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Making Change at Learning 2.013: What needs to be transformed’?

Jeff Plaman, Former Digital Literacy Coach, East Campus

“Most useful, and most forward thinking conference I’ve been to.”

This is how one participant described this year’s Learning 2.0 conference held 10–12 October on East Campus. The conference brought together 430 educators from 104 different schools and organisations around the world, including 40 from UWCSEA, to focus on improving learning through the use of technology. This year marked the first time the Learning 2.0 conference was held outside of China, where it began in 2007.

I had the privilege of chairing the planning committee of this year’s conference along with a talented team of organisers and facilitators from international schools across Asia including teachers from both our campuses and UWCSEA’s Centre for International Education. The team and facilitators behind Learning 2.0 are lifelong learners themselves who are committed to using technology to transform learning.

The conference’s theme, ‘Making Change,’ was explored through a variety of sessions. ‘What needs to be transformed’ sparked a lot of conversation about technology integration initiatives while ‘cultivating collaborative conversations’ struck a strong chord for teachers, blending great pedagogy with complementary digital and physical spaces. ‘Maker culture,’ ‘tinkering’ and technology play were explored through game design, coding, robotics and ‘maker-spaces,’ while others focused on story and creativity with photography and video.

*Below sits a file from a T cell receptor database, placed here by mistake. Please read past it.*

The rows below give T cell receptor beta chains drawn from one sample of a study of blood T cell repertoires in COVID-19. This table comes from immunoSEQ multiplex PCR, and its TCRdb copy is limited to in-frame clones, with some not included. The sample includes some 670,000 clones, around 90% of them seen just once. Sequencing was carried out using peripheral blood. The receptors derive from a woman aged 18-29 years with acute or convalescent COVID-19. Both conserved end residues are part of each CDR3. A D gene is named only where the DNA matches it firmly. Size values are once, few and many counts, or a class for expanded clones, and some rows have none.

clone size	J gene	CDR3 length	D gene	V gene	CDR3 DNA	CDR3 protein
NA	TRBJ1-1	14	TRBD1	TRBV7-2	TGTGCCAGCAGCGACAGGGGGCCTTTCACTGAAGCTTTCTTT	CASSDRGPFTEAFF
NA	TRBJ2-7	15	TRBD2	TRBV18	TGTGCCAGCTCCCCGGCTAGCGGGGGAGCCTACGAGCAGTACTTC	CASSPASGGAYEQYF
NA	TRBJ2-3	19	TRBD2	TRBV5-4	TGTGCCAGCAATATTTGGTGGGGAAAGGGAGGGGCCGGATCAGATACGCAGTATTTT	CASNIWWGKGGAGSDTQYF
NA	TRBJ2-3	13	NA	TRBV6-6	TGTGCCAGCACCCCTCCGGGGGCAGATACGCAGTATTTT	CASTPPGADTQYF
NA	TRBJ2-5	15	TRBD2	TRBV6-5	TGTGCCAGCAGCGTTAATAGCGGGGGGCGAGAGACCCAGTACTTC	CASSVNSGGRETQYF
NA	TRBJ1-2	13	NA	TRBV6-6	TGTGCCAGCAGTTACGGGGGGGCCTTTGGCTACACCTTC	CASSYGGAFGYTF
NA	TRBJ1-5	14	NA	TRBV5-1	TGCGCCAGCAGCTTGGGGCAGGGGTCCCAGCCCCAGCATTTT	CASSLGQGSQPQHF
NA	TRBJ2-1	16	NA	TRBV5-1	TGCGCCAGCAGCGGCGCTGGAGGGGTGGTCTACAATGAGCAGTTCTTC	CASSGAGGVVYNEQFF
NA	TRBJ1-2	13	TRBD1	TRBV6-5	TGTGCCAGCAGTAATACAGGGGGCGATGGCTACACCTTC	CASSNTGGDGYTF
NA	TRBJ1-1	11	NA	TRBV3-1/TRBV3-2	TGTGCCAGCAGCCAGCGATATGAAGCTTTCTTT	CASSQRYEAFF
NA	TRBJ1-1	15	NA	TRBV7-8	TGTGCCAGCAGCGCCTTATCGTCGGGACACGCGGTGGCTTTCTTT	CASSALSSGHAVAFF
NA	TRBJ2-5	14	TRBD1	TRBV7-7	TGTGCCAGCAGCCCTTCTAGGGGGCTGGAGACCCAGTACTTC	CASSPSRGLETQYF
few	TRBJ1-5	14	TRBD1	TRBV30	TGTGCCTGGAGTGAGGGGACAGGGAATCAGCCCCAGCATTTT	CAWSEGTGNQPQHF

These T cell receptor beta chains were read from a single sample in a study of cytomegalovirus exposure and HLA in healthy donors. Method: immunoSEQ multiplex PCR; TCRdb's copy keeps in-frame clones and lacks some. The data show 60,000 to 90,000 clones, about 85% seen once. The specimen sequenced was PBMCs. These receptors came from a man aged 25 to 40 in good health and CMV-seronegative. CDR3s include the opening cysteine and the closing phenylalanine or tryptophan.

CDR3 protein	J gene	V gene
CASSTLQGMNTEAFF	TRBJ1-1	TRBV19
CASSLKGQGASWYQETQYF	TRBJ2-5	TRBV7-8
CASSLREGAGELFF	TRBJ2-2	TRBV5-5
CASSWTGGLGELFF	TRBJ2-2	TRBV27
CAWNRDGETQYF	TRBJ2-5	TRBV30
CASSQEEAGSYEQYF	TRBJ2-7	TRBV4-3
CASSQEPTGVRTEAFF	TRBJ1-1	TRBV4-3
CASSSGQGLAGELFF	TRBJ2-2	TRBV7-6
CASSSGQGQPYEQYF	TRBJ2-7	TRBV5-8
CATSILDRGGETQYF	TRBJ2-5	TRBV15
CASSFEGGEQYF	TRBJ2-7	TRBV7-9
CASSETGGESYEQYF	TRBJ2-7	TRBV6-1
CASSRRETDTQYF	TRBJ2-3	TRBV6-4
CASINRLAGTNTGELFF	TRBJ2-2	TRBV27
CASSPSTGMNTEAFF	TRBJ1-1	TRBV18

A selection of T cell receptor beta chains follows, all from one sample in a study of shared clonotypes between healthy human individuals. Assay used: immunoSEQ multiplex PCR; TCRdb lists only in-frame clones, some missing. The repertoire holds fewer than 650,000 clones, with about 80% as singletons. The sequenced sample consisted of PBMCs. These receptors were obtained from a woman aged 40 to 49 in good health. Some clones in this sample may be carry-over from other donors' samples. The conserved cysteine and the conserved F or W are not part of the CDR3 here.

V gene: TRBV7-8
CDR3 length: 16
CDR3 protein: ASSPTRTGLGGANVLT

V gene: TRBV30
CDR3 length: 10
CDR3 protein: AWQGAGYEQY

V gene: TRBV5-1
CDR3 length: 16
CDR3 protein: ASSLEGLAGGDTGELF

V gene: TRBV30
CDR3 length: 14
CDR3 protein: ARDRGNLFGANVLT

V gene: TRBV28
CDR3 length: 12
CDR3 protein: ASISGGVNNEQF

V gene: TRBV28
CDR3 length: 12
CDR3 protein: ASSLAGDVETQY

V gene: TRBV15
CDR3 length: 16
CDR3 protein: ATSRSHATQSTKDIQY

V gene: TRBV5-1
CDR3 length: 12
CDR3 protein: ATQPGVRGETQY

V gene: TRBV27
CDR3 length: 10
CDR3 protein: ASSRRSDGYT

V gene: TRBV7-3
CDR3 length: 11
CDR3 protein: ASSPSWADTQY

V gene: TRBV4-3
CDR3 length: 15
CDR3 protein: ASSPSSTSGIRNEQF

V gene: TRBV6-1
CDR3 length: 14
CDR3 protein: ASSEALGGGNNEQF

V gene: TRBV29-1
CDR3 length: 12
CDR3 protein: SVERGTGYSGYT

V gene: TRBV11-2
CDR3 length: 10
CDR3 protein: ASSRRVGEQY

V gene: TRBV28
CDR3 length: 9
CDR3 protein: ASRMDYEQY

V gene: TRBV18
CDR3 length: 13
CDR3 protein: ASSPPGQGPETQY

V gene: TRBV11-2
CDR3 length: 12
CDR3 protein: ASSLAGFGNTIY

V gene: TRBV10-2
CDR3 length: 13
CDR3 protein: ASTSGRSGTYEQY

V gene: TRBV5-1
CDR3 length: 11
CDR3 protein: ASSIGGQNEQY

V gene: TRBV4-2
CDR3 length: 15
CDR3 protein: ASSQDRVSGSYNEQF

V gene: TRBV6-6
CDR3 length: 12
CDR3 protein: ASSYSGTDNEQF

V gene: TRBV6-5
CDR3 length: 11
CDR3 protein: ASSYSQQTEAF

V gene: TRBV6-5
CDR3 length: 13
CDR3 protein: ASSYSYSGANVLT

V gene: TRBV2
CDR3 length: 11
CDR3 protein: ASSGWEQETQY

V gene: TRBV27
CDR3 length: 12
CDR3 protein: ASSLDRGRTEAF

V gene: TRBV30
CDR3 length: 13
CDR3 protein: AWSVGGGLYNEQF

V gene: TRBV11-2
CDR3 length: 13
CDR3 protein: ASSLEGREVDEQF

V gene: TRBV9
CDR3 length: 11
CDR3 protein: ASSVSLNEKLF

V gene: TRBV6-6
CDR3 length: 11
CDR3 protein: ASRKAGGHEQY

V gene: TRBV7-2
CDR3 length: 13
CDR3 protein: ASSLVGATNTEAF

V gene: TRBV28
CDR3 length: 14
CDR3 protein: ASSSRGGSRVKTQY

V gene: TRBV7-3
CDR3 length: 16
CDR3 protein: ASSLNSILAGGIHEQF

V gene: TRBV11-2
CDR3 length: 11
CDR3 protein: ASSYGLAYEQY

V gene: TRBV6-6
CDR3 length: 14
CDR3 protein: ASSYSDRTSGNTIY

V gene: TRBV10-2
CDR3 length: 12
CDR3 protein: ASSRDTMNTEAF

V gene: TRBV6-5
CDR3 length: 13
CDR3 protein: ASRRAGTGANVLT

“Incredibly resourceful people attend this conference. The participants are the best part!” These words from a participant illuminate the key component of Learning 2.0’s success; the level of enthusiasm, professionalism and innovation brought by the participants makes this conference unique. Participants provided more than 70 different one-hour workshops and ‘unconference’ sessions. This was not a passive ‘sit and get’ experience. Learning 2.0 is a participant-driven conference.

Students played an even bigger role in the conference this year. The student TechXperts from UWCSEA East and Singapore American School provided IT support while students from Grade 1 all the way through High School developed and ran workshops to give insight
into what students think about, and how they use, technology for learning. Student ambassadors and volunteers from Global Concerns groups also played key support roles from helping people register, to giving tours of the campus.

As the host school, we also brought UWCSEA’s commitment to service into the conference by offering fair trade goods as gifts to participants with additional items for sale to raise funds for Global Concerns. Participants left with an overwhelmingly positive impression of our campus, our teachers and our students.

The benefits of hosting this type of conference are tremendous, as teachers are able to share best practices with one another. I am excited to see the learning applied in many of our classrooms this year.